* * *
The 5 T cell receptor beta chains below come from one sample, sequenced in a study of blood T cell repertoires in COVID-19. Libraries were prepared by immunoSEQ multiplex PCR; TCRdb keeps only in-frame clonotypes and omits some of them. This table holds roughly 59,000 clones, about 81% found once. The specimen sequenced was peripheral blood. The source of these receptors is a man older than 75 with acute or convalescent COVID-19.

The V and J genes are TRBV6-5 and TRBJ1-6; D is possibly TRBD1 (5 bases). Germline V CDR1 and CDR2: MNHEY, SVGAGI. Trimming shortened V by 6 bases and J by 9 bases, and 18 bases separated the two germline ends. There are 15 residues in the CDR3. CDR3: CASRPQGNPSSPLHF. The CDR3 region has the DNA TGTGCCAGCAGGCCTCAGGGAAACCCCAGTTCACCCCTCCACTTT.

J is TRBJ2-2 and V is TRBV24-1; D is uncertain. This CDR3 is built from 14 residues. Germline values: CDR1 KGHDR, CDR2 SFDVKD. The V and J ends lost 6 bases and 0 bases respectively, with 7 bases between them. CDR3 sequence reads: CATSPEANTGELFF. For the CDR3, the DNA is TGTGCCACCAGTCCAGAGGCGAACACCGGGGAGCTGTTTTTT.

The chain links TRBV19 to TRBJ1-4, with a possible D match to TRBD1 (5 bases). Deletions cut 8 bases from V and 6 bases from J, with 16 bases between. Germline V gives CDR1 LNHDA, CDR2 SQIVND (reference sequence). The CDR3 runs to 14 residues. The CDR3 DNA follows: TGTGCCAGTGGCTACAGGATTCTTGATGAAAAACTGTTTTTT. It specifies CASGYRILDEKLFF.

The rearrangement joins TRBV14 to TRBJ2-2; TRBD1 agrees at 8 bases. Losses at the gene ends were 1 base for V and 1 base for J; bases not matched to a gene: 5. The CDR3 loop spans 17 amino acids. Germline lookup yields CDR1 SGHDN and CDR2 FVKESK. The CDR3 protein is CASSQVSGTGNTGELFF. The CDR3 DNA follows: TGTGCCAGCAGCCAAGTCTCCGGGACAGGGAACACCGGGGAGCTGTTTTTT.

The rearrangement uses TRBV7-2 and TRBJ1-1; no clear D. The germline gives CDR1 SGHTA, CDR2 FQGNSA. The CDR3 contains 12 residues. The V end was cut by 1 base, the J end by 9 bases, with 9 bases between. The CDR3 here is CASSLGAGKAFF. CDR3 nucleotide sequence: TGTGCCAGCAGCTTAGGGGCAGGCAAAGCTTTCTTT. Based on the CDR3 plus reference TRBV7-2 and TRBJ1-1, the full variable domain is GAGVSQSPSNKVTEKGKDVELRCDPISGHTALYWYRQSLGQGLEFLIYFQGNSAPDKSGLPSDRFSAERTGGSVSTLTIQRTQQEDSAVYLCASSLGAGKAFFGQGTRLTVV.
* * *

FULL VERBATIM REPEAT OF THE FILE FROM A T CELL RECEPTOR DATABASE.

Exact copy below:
The 5 T cell receptor beta chains below come from one sample, sequenced in a study of blood T cell repertoires in COVID-19. Libraries were prepared by immunoSEQ multiplex PCR; TCRdb keeps only in-frame clonotypes and omits some of them. This table holds roughly 59,000 clones, about 81% found once. The specimen sequenced was peripheral blood. The source of these receptors is a man older than 75 with acute or convalescent COVID-19.

The V and J genes are TRBV6-5 and TRBJ1-6; D is possibly TRBD1 (5 bases). Germline V CDR1 and CDR2: MNHEY, SVGAGI. Trimming shortened V by 6 bases and J by 9 bases, and 18 bases separated the two germline ends. There are 15 residues in the CDR3. CDR3: CASRPQGNPSSPLHF. The CDR3 region has the DNA TGTGCCAGCAGGCCTCAGGGAAACCCCAGTTCACCCCTCCACTTT.

J is TRBJ2-2 and V is TRBV24-1; D is uncertain. This CDR3 is built from 14 residues. Germline values: CDR1 KGHDR, CDR2 SFDVKD. The V and J ends lost 6 bases and 0 bases respectively, with 7 bases between them. CDR3 sequence reads: CATSPEANTGELFF. For the CDR3, the DNA is TGTGCCACCAGTCCAGAGGCGAACACCGGGGAGCTGTTTTTT.

The chain links TRBV19 to TRBJ1-4, with a possible D match to TRBD1 (5 bases). Deletions cut 8 bases from V and 6 bases from J, with 16 bases between. Germline V gives CDR1 LNHDA, CDR2 SQIVND (reference sequence). The CDR3 runs to 14 residues. The CDR3 DNA follows: TGTGCCAGTGGCTACAGGATTCTTGATGAAAAACTGTTTTTT. It specifies CASGYRILDEKLFF.

The rearrangement joins TRBV14 to TRBJ2-2; TRBD1 agrees at 8 bases. Losses at the gene ends were 1 base for V and 1 base for J; bases not matched to a gene: 5. The CDR3 loop spans 17 amino acids. Germline lookup yields CDR1 SGHDN and CDR2 FVKESK. The CDR3 protein is CASSQVSGTGNTGELFF. The CDR3 DNA follows: TGTGCCAGCAGCCAAGTCTCCGGGACAGGGAACACCGGGGAGCTGTTTTTT.

The rearrangement uses TRBV7-2 and TRBJ1-1; no clear D. The germline gives CDR1 SGHTA, CDR2 FQGNSA. The CDR3 contains 12 residues. The V end was cut by 1 base, the J end by 9 bases, with 9 bases between. The CDR3 here is CASSLGAGKAFF. CDR3 nucleotide sequence: TGTGCCAGCAGCTTAGGGGCAGGCAAAGCTTTCTTT. Based on the CDR3 plus reference TRBV7-2 and TRBJ1-1, the full variable domain is GAGVSQSPSNKVTEKGKDVELRCDPISGHTALYWYRQSLGQGLEFLIYFQGNSAPDKSGLPSDRFSAERTGGSVSTLTIQRTQQEDSAVYLCASSLGAGKAFFGQGTRLTVV.